Loving trees

0700/23rd November 2022

Feeling more than a little unsettled, on Wednesday, I was in need of distraction. Earlier, I had noticed something down in the field below the house.

Something skeleton-like.

Probably the skeletal remains of a deer we found weeks ago.

It had provided a good feed to passing wild animals and periodically bits of bone get dragged back out.

There was no real reason for me to check, but I decided a short walk might improve my mind set.

Down in the field perspective is quite different.

Especially now the leaves are down.

The white-barked trees are somewhat skeletal too.

Our neighbor says these are poplar trees, so I shall not call them ghosts in future.

They are very lovely.

Milkweed continues to offer up its seeds to the wind.

The silky floss is so pretty as it shimmers in sunlight.

This I believe may be dried up ragweed (golden rod).

Beauty is in the eye of the beholder.

It deserved a photograph, I thought.

Then there was this.

Dried up flea-bane perhaps?

What I was really interested in checking out were the young pines that are dotted around in the field.

With most of the invasive weeds and vines removed, these pines now have a chance to grow and develop into healthy trees.

There has been quite a growth spurt.

The tallest is not quite 6 foot.

The transplanted maple, just before the hedge, centre left, is also thriving. We moved it from in front of the house where the ground beneath a thin layer of soil, is solid slate.

My tree needed better.

Until I owned a garden, I had never had a relationship with a tree although I fully subscribed to the notion of hugging them.

My first garden, in Washington State, was mostly shaded by a big old maple.

It was a wonderful tree that housed untold numbers of creatures.

Father’s Day morning 2011, a loud thud woke me and I though some fool had failed to stop at the end of the road and caused an accident.

But there were no sirens or alarmed voices, so I went downstairs and looked outside.

My heart sank.

A huge branch of the maple had fallen taking out my fence and the power lines, and blocking access to the road.

Father’s Day.


However did I find a tree service on that particular Sunday?

Neighbors were trying to organize Father’s Day festivities and my tree had cut off their electricity, never mind the road.

But what pained me was that the rest of the tree had to come down.

Soon I was left with the largest tree stump in the Puget Sound area.

That was when I learned I could cry over a tree.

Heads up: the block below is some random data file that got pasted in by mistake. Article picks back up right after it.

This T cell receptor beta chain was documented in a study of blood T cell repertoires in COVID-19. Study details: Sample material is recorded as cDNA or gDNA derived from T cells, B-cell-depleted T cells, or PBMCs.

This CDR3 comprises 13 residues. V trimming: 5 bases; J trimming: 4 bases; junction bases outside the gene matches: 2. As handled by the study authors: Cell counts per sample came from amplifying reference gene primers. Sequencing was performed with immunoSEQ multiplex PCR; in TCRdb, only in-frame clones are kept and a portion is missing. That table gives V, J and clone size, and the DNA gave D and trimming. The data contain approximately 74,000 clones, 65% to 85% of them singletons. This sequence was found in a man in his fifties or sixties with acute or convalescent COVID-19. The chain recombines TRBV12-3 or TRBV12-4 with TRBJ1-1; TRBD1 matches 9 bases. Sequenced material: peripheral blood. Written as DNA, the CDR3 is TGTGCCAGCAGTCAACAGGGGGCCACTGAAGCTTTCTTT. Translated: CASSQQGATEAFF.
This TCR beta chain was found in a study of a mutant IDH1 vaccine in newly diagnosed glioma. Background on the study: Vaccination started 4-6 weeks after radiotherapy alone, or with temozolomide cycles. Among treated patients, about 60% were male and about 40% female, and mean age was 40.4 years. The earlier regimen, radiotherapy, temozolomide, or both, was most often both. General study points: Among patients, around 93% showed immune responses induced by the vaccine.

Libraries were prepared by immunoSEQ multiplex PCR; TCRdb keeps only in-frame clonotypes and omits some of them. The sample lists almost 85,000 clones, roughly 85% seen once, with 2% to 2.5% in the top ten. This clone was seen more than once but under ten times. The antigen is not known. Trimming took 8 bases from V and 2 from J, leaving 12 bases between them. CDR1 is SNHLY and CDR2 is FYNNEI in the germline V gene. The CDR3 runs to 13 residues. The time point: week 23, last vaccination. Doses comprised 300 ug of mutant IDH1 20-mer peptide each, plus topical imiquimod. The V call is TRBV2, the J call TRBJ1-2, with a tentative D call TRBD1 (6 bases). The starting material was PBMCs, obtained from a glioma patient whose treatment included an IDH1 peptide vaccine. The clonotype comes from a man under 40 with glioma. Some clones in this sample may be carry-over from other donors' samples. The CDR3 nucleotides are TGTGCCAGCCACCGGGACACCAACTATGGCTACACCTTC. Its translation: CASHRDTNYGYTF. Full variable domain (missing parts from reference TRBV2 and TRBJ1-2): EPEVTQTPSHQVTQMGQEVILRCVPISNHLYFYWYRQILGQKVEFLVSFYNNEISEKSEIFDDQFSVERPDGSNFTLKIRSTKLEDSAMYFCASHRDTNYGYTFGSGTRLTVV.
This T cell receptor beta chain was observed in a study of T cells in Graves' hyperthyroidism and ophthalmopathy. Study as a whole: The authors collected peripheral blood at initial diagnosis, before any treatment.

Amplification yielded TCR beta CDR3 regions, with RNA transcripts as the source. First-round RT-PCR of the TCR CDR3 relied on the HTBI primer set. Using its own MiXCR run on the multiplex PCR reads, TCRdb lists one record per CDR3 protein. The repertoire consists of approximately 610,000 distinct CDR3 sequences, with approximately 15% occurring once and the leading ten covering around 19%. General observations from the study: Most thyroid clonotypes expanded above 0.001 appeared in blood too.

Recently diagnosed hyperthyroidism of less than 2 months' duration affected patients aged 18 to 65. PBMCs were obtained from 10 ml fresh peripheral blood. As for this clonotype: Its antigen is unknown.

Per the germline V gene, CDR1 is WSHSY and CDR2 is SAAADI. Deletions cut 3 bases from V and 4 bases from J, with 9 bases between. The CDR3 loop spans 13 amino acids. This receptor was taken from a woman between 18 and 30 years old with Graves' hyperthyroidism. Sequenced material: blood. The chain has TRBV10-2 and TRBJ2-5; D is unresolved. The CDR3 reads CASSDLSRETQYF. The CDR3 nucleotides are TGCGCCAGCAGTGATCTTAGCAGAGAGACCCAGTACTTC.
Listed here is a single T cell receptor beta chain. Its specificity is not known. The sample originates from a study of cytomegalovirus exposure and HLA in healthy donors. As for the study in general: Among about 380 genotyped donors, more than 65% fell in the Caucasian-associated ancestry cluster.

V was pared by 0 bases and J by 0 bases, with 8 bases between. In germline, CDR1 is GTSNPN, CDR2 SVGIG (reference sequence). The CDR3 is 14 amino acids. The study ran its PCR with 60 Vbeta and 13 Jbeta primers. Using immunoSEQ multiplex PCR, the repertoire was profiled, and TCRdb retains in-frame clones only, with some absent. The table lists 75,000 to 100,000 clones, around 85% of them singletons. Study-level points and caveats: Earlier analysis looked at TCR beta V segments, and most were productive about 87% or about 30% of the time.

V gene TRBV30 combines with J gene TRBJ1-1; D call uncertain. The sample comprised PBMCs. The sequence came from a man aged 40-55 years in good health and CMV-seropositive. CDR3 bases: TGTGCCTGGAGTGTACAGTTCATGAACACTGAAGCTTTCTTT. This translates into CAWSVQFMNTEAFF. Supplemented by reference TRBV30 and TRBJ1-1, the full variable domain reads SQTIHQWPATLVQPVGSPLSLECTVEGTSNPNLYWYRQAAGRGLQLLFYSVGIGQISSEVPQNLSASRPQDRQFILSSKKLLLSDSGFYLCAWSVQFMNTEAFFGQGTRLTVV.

Every time I approached the house in the ensuing days, I got a lump in my throat.

Inevitably, the garden changed completely with the maple gone.

Forget-me-nots and ferns flourished beneath the cat suite window and there were many other changes.

As sad as I was to have lost the tree, the following February I had reason to be thankful when we were beset with an awful ice-storm.

All night I listened to the creaking of branches above the roof but we remained safe as the other trees were much less a threat.

6 thoughts on “Loving trees

    1. Quite a few things grew very successfully after but when I sold the house the buyers did a complete re-make and stripped everything, including the beautiful trees:(

  1. We have two large Oak trees. One in our back garden, and one at the front in the driveway. They are ‘Listed Trees’, which means the local council can dictate what we do with them. Cutting them down is not allowed, not that I would ever do that. The back tree is estimated to be 290 years old, the front one around 210 years old. Despite the fact they shower the house and garden with acorns and leaves, and cost almost £1800 every five years to have them trimmed in accordance with regulations, I love them both.
    Best wishes, Pete.

  2. Thank you, Carolyn, for the moving story. of the fallen tree. I cry too, once when a a huge tree in my garden was uprooted by foxes, and the second time when my the old woman living next door cut down a beautiful chestnut tree. It was such an act of vandalism!


  3. Oh, what a lovely walk! The things one see when you walk even just a few steps from home – I love the growing pine trees. I learned to love trees when we started to hike many years ago – there is just something so peaceful to sit with your back against a tree and to rest in its shade.

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